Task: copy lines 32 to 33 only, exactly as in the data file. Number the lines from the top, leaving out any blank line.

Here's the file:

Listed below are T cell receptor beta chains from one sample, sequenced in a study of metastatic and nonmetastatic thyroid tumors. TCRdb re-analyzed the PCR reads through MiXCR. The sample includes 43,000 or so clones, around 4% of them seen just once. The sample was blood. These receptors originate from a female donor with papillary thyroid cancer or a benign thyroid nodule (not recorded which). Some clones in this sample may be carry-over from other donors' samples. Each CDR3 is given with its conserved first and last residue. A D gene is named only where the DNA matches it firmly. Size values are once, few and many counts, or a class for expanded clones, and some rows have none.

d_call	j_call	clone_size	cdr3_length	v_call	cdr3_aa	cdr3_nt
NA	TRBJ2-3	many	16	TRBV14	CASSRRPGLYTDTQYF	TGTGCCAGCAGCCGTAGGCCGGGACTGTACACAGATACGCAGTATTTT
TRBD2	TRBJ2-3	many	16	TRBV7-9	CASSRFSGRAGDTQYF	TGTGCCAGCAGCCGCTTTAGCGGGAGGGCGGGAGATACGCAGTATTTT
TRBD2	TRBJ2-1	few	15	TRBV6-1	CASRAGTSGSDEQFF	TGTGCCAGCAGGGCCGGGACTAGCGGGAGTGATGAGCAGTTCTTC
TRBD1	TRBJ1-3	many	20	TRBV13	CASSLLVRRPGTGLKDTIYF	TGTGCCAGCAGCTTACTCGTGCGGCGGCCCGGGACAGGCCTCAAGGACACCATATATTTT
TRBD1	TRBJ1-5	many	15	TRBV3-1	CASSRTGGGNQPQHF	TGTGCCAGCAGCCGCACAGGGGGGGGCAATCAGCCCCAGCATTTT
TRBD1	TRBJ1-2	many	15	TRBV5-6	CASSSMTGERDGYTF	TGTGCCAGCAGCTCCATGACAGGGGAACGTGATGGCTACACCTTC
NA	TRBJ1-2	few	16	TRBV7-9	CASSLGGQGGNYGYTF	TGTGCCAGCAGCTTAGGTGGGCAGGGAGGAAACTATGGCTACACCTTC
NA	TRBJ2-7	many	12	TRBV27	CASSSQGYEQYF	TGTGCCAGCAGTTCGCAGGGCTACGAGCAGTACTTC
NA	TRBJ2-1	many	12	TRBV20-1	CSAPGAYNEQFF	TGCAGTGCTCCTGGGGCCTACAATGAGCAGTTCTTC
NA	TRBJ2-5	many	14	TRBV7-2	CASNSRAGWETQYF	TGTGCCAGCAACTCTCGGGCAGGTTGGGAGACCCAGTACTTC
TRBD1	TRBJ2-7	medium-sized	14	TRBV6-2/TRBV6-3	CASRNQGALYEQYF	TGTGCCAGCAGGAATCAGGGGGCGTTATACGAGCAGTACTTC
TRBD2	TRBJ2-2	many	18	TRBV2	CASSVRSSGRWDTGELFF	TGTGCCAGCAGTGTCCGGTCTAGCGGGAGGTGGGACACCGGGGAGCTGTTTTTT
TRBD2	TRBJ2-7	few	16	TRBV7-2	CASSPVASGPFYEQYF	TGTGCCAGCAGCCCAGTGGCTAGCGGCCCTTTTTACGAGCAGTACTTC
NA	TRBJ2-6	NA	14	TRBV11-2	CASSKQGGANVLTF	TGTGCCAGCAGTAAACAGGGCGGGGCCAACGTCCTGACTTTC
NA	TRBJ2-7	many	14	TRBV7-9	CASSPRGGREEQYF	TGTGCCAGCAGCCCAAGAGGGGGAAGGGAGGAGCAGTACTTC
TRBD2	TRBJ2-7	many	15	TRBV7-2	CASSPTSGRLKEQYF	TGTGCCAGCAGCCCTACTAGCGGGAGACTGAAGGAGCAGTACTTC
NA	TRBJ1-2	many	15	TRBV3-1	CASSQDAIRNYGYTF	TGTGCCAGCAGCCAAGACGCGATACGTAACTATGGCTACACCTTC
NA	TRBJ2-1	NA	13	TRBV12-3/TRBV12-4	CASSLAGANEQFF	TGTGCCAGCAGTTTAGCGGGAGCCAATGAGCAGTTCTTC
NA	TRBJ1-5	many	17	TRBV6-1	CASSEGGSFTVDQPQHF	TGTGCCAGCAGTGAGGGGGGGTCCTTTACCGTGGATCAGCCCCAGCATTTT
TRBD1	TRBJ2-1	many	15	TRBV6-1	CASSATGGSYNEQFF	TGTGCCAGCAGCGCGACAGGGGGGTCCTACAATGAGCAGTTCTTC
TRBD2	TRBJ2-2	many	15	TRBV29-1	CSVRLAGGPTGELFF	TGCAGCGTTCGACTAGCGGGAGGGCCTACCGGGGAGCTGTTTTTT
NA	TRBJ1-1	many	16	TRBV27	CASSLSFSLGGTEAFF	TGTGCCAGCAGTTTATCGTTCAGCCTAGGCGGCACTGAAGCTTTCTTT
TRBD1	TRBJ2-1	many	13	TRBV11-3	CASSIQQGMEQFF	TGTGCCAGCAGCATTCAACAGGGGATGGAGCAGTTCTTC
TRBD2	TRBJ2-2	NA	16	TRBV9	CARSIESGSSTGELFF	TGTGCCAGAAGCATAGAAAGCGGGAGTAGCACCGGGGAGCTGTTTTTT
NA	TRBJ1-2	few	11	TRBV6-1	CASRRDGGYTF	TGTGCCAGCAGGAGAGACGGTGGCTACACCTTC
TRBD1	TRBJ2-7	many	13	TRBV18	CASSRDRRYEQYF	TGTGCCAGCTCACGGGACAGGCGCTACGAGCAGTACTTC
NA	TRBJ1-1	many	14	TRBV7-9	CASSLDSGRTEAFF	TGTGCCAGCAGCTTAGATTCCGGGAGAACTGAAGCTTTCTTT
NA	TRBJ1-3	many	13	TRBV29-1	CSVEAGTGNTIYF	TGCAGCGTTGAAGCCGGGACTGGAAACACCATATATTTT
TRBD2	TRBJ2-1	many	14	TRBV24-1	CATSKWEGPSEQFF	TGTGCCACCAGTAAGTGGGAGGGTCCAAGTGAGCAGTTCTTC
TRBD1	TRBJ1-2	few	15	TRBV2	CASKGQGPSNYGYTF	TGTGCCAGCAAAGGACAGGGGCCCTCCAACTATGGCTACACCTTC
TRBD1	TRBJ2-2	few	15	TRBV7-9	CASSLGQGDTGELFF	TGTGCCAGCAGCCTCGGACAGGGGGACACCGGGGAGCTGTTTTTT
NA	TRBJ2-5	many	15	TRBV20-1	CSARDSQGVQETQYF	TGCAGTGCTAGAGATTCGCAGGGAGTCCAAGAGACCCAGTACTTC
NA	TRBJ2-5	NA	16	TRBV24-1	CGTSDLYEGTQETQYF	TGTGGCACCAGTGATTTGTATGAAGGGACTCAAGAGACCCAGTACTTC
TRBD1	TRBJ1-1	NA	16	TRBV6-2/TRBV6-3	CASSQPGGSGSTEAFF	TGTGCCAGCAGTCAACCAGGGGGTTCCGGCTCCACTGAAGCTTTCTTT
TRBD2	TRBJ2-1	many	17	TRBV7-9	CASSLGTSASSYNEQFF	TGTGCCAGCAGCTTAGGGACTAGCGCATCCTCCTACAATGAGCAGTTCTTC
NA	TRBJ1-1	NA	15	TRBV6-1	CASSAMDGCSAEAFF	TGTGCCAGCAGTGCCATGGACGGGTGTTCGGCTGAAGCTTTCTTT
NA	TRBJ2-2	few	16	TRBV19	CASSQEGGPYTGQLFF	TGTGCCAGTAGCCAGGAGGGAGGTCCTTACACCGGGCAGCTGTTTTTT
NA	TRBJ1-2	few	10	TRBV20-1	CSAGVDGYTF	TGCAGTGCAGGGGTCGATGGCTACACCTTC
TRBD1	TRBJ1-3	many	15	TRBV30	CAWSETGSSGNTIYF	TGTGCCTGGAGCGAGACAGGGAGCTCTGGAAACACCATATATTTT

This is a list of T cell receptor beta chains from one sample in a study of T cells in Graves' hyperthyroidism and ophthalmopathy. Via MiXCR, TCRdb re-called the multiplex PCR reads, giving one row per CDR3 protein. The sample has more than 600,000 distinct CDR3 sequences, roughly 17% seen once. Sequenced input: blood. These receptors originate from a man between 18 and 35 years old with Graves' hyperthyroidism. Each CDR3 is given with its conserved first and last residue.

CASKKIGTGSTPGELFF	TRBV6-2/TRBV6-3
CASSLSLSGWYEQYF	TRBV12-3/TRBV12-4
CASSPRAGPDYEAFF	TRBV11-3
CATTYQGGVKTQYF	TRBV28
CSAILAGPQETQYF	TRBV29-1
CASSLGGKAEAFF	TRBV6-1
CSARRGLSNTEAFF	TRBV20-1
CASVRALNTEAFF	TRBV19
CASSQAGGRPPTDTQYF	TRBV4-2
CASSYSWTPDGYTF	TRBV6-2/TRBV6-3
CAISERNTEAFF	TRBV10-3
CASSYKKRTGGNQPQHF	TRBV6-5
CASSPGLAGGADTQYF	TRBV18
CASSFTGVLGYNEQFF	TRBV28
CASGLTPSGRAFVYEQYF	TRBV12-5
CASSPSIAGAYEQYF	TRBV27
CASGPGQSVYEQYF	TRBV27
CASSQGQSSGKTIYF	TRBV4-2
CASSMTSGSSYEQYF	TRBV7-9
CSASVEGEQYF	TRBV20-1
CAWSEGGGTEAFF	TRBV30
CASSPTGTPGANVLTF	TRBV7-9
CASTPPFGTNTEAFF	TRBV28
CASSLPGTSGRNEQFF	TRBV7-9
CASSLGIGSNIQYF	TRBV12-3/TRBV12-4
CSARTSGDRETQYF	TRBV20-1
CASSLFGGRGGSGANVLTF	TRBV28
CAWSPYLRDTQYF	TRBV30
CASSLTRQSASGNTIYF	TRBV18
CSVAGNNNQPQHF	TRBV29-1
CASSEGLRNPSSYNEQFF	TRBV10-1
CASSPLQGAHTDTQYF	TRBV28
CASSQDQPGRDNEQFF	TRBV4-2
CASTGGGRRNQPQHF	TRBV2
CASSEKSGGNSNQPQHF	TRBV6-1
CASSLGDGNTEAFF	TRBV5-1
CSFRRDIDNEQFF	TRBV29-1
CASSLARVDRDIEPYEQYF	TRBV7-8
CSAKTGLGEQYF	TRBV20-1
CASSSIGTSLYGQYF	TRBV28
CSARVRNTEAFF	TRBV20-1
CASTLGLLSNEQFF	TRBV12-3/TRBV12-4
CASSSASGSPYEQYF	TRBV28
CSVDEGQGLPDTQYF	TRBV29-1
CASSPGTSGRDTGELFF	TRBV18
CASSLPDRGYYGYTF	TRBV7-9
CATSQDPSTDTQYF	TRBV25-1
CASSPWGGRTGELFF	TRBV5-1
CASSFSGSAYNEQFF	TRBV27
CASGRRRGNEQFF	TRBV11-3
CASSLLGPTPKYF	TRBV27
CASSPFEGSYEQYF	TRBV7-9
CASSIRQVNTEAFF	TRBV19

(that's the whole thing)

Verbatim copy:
TRBD1	TRBJ1-2	few	15	TRBV2	CASKGQGPSNYGYTF	TGTGCCAGCAAAGGACAGGGGCCCTCCAACTATGGCTACACCTTC
TRBD1	TRBJ2-2	few	15	TRBV7-9	CASSLGQGDTGELFF	TGTGCCAGCAGCCTCGGACAGGGGGACACCGGGGAGCTGTTTTTT